Man'ysh ( man'ysh?, "Collection of Ten Thousand Leaves") is the oldest existing collection of Japanese poetry, compiled sometime after 759 AD during the Nara period. The anthology is one of the most revered of Japan's poetic compilations. The compiler, or the last in a series of compilers, is believed to be tomo no Yakamochi. The collection contains poems ranging from AD 347 (poems #85-89) through 759 (#4516), the bulk of them representing the period after 600. The precise significance of the title is not known with certainty.

The collection is divided into twenty parts or books; this number was followed in most later collections. The collection contains 265 chka (long poems), 4,207 tanka(short poems), one tanrenga (short connecting poem), one bussokusekika (poems on the Buddha's footprints at Yakushi-ji in Nara), four kanshi (Chinese poems), and 22 Chinese prose passages. Unlike later collections, such as the Kokin Wakash,there is no preface.


The addition of two phonetic syllabaries ( katakana and hiragana ) during the Heian era (7941185) opened the classic age, in which Japanese literature reached its first peak of development. Classical Chinese still predominated in intellectual literary circles and official court communications, yet literature in the native language, the only written medium permitted to educated women, gained increasing prestige. In his travel journal Tosa Nikki Tosa diary (936), the poet Ki no Tsurayuki assumed a female persona in order to write in Japanese.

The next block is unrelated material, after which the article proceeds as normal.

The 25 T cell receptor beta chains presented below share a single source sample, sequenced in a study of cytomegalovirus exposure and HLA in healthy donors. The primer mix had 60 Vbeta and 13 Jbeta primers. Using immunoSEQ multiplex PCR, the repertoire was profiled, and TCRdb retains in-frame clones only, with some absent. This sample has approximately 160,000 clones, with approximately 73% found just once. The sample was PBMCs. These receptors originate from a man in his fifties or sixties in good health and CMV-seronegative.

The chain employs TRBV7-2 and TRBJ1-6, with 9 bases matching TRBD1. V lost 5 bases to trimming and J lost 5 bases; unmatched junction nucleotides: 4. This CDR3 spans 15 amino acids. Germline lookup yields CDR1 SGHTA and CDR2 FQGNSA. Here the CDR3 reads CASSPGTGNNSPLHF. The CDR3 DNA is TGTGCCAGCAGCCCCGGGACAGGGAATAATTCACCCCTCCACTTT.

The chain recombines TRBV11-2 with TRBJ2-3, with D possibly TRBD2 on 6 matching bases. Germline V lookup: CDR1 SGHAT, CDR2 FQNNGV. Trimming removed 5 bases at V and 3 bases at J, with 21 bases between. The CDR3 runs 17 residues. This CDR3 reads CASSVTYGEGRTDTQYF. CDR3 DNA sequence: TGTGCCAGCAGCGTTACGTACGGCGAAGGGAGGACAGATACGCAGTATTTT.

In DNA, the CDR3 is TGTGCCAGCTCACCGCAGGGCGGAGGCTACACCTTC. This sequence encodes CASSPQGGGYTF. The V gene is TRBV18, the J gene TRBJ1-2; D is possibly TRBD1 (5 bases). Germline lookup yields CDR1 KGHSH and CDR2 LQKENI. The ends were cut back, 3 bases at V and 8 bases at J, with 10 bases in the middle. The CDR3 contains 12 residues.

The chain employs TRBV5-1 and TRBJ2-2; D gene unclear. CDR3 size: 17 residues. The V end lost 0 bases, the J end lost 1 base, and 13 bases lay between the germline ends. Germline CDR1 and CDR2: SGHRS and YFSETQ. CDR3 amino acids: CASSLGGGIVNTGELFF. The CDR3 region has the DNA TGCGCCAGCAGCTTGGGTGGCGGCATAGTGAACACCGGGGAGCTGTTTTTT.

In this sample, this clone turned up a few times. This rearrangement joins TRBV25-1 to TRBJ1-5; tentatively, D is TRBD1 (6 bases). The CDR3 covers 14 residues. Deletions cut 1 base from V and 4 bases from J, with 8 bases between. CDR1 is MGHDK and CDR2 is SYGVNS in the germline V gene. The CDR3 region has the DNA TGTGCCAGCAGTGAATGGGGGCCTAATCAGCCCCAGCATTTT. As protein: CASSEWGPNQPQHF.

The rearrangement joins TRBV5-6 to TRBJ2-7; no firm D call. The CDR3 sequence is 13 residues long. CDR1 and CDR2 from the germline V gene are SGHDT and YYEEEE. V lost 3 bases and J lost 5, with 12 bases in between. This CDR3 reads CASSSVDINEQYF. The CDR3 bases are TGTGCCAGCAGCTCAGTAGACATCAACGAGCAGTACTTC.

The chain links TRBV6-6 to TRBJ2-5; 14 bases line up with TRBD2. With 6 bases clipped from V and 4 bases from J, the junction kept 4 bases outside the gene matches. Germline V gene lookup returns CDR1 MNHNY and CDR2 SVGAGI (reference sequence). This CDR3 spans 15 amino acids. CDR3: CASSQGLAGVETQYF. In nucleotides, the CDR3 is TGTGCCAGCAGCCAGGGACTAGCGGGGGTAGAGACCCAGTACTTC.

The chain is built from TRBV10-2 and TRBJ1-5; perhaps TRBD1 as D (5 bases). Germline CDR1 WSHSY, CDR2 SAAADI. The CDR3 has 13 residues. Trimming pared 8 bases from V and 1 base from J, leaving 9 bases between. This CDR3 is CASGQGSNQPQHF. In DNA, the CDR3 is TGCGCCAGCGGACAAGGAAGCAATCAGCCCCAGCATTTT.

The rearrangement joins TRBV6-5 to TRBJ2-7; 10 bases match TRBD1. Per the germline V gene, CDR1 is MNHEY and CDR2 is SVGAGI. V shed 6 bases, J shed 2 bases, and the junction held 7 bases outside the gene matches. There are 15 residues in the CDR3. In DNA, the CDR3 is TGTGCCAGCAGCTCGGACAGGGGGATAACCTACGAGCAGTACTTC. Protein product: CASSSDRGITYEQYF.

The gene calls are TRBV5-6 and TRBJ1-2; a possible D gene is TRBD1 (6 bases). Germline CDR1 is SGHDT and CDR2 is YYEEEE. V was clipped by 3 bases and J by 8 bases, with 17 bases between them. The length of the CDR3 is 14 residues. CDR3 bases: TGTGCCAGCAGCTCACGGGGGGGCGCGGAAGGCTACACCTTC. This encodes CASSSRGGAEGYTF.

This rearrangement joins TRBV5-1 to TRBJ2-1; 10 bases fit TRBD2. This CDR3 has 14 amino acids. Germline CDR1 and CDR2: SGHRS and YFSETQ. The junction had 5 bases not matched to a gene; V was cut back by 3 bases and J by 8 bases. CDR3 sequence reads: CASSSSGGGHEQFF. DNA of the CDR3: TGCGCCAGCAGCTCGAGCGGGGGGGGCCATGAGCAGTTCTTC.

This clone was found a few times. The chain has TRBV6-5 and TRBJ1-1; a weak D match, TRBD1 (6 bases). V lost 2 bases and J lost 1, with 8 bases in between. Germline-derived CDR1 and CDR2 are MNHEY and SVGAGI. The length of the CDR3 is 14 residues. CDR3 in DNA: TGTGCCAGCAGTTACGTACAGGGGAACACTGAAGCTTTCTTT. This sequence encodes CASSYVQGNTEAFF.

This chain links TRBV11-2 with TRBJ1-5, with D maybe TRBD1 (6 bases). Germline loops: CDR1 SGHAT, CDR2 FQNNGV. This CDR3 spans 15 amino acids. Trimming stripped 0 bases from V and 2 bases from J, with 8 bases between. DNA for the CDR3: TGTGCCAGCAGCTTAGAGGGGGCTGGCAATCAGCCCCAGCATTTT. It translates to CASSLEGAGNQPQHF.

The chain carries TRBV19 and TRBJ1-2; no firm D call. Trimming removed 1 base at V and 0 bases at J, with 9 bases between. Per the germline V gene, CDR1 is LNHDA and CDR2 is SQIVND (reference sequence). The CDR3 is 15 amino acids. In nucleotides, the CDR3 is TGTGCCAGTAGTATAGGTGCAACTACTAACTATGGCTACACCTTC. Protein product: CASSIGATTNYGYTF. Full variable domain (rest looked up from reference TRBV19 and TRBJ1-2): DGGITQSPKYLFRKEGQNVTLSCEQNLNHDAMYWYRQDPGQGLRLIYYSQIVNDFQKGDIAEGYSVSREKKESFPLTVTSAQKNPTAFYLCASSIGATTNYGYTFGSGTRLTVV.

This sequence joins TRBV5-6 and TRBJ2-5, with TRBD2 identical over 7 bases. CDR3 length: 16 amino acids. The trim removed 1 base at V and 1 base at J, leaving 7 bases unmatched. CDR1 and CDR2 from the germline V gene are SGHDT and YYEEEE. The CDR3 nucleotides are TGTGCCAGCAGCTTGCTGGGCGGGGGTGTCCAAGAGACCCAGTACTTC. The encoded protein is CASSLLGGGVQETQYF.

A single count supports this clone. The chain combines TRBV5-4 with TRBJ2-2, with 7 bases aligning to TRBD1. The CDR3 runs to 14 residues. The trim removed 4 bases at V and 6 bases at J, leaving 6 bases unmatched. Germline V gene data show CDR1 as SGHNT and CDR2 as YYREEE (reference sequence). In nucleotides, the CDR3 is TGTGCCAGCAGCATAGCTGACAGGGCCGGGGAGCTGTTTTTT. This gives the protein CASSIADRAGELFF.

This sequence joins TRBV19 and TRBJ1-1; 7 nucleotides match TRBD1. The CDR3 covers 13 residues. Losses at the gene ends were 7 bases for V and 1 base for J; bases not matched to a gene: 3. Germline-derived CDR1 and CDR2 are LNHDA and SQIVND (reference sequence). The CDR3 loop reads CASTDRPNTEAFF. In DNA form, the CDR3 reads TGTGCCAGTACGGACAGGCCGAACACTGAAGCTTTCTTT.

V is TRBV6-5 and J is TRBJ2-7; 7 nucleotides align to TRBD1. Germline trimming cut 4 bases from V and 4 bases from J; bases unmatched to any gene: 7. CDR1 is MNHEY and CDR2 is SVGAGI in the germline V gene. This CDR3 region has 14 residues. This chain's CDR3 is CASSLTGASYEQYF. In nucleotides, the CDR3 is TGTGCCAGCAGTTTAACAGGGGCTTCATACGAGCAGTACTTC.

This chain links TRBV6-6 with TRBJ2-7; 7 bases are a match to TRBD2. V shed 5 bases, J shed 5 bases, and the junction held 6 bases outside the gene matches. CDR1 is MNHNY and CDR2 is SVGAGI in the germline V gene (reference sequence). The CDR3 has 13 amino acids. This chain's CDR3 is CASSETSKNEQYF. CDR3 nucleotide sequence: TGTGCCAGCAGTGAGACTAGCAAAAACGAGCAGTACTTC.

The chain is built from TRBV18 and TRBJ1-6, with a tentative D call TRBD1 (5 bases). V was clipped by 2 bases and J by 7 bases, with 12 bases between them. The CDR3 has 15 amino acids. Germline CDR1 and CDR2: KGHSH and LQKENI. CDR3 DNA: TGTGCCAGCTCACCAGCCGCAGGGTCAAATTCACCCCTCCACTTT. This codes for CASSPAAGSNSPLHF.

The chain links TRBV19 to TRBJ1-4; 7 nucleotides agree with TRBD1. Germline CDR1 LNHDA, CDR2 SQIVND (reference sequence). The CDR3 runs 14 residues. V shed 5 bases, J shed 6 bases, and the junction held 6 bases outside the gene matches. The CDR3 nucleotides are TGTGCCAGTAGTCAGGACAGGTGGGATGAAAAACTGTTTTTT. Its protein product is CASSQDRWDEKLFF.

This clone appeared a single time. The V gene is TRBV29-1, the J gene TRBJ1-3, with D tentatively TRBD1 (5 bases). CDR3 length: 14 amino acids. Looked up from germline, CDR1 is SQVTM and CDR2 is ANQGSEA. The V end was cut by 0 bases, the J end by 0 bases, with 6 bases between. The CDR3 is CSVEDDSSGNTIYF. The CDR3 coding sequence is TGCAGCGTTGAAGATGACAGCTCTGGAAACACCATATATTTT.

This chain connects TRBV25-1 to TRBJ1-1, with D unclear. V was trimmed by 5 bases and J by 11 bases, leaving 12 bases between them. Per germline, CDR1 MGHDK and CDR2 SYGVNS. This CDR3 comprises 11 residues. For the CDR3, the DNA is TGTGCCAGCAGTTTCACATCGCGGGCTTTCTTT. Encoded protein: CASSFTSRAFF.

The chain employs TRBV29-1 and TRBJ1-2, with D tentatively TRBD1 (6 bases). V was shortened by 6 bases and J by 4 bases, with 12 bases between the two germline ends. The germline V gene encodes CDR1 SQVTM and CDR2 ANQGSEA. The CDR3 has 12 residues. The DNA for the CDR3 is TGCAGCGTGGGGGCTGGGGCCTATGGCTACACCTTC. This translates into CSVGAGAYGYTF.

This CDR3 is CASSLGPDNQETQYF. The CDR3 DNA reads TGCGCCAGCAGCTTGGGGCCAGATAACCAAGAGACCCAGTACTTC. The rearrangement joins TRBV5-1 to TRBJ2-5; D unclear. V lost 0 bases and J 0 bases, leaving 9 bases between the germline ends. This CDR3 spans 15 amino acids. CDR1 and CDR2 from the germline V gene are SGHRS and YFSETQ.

Much Heian literature of note was written by aristocratic women, foremost among whom was Murasaki Shikibu (Lady Murasaki). Her Genji monogatari, Tale of Genji (early 11th cent.) is ranked with the world's greatest novels. Sei Shonagon, another contemporary court lady, wrote Makura no soshi [the pillow book], a compilation of miscellaneous notes and reflections that provides an excellent portrait of Heian aristocratic life, with its emphasis on elegancealways an important element of the Japanese aesthetic. Ki no Tsurayuki was the leading spirit in the compilation of the Kokinwakashu [collection of ancient and modern verse], the first imperial anthology of Japanese poetry. This collection, which established the model for 21 subsequent imperial anthologies, contained some 1,100 poems organized by topic, written in the tanka form of 31 syllables. The Japanese have always esteemed poetry as the highest of literary arts, and poets regarded inclusion in a poetry anthology as a supreme honor.